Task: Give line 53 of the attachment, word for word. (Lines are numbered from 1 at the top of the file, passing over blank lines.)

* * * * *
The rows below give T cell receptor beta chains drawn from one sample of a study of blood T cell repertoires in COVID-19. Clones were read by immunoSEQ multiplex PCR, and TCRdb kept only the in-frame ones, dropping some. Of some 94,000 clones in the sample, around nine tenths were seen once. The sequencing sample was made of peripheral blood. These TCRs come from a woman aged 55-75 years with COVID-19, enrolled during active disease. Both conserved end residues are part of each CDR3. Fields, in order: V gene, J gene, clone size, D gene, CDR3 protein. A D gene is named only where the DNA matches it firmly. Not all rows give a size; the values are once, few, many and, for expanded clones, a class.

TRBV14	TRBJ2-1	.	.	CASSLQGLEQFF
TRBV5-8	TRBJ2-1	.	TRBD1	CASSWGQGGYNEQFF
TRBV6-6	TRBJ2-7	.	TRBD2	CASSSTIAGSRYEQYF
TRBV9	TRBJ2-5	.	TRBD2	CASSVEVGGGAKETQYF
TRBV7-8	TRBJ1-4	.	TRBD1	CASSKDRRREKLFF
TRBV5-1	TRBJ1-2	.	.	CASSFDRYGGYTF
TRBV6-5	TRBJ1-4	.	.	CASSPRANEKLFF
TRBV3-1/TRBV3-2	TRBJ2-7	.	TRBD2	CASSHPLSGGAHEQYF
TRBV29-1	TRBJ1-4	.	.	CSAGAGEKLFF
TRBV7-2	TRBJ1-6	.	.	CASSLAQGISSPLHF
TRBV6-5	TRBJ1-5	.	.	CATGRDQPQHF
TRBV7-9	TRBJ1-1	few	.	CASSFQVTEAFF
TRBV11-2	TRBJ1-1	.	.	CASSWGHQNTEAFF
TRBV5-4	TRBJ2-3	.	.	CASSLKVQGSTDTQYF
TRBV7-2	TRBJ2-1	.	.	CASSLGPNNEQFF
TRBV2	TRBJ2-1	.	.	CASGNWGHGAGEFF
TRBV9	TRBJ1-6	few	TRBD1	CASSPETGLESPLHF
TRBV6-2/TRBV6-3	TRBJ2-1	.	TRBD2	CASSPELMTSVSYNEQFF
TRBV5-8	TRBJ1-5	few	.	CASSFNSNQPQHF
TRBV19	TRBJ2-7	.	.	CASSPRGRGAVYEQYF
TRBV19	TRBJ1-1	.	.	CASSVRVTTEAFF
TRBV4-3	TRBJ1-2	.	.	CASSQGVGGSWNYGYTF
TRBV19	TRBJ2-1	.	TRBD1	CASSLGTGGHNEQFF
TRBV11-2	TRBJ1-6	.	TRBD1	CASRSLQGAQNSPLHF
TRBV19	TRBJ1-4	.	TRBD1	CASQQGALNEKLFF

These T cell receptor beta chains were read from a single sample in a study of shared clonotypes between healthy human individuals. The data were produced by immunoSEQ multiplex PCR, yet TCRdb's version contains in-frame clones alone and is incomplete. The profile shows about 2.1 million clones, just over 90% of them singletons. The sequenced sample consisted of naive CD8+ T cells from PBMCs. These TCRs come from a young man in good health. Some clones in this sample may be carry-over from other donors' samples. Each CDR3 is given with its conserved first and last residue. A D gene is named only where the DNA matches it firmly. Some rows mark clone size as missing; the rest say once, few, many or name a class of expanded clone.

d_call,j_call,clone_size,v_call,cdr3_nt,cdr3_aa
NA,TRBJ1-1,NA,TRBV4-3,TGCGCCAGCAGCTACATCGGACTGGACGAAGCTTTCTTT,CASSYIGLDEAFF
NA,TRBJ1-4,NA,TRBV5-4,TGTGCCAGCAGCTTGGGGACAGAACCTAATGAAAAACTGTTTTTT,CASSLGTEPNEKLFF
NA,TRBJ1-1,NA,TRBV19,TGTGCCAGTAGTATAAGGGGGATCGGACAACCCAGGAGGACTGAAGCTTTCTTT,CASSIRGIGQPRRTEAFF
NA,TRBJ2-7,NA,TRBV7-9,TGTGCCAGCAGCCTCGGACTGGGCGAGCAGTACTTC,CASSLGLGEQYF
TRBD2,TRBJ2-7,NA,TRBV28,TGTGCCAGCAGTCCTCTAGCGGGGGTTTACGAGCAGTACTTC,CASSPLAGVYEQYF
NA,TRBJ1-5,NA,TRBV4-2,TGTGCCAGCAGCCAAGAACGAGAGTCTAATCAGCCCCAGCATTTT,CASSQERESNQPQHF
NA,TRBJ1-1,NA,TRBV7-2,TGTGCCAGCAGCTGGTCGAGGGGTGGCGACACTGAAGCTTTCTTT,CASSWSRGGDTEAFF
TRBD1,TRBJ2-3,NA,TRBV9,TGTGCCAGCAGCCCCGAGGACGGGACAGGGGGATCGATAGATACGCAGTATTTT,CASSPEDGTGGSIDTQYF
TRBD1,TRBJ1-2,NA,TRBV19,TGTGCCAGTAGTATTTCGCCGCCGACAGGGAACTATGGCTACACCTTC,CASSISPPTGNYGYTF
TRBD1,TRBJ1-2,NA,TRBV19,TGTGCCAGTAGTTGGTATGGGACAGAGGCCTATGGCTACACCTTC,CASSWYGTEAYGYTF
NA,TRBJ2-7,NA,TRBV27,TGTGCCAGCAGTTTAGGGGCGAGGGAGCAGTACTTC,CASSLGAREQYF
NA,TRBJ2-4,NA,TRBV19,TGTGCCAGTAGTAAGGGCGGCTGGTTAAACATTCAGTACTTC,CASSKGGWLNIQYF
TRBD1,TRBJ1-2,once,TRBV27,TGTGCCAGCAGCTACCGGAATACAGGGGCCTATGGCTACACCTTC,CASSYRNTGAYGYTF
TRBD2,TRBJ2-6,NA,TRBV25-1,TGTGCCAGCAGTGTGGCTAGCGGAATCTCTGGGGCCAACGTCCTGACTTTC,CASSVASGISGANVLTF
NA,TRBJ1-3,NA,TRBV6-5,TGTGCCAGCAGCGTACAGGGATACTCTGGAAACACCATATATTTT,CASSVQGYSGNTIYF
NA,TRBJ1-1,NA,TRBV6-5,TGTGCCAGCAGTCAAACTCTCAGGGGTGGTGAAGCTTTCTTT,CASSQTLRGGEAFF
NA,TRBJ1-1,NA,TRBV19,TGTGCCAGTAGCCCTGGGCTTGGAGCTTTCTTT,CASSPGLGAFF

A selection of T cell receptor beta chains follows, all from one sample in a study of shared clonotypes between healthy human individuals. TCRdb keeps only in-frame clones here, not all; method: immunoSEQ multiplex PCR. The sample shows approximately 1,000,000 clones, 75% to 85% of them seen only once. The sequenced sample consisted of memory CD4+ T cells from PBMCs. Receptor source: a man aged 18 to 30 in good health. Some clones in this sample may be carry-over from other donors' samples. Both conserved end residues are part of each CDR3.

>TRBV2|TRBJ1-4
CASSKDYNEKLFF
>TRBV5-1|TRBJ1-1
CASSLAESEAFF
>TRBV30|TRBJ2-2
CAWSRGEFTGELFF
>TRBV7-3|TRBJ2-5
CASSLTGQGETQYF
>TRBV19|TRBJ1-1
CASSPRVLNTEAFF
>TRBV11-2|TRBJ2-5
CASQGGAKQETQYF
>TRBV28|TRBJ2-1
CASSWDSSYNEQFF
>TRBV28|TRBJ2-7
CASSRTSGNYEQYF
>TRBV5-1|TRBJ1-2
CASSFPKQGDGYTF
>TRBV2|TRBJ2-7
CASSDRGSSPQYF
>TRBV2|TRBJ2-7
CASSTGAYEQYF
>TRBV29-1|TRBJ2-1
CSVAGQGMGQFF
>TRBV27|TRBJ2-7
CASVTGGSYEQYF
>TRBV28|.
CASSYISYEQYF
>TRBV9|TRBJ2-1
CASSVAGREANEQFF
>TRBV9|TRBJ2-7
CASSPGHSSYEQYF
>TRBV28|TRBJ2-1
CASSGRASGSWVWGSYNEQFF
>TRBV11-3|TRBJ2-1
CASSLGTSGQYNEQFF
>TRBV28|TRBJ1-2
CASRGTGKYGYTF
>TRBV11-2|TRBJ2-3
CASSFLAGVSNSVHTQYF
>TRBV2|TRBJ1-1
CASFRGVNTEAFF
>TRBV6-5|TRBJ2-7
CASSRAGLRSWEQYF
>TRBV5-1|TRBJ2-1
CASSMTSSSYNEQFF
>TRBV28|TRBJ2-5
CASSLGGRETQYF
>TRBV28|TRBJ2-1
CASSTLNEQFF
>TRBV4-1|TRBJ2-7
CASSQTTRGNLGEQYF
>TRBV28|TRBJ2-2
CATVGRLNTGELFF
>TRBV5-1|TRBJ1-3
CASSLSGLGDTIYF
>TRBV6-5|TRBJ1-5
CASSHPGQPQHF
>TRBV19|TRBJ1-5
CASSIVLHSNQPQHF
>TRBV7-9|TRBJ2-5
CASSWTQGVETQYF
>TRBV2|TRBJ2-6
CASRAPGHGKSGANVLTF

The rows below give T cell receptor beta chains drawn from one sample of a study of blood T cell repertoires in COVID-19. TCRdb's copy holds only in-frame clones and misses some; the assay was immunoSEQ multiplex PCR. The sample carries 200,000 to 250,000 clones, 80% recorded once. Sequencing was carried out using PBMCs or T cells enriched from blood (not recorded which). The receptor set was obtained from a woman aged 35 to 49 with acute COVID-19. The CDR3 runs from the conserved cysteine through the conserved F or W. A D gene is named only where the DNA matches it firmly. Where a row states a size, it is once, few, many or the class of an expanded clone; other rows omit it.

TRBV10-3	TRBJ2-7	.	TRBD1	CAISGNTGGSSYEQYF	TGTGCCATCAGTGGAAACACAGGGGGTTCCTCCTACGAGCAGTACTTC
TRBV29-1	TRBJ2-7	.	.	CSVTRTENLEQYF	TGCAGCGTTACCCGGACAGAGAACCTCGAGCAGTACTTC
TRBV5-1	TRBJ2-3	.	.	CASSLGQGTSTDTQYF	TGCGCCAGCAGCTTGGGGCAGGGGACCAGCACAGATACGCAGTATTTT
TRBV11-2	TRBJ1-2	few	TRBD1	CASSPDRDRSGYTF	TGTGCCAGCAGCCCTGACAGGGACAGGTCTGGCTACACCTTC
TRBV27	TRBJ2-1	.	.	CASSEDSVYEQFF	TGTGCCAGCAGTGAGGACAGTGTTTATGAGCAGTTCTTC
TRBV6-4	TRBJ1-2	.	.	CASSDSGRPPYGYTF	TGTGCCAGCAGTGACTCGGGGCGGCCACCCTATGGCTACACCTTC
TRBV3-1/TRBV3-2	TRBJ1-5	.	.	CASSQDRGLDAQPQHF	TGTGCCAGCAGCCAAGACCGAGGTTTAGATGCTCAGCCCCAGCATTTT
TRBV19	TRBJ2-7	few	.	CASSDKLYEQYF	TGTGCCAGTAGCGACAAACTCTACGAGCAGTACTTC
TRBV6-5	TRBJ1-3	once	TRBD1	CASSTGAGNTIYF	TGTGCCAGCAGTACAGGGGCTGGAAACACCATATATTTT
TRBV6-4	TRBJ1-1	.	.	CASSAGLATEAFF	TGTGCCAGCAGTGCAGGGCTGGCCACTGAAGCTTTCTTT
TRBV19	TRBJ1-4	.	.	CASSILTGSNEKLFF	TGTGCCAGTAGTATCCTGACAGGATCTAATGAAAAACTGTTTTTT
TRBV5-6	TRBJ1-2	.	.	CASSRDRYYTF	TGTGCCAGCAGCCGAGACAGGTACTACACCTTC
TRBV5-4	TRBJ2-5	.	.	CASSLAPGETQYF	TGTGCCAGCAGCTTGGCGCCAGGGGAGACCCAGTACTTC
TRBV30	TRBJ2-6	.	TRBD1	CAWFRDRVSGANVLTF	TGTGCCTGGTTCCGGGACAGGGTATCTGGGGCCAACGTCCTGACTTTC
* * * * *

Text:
>TRBV7-3|TRBJ2-5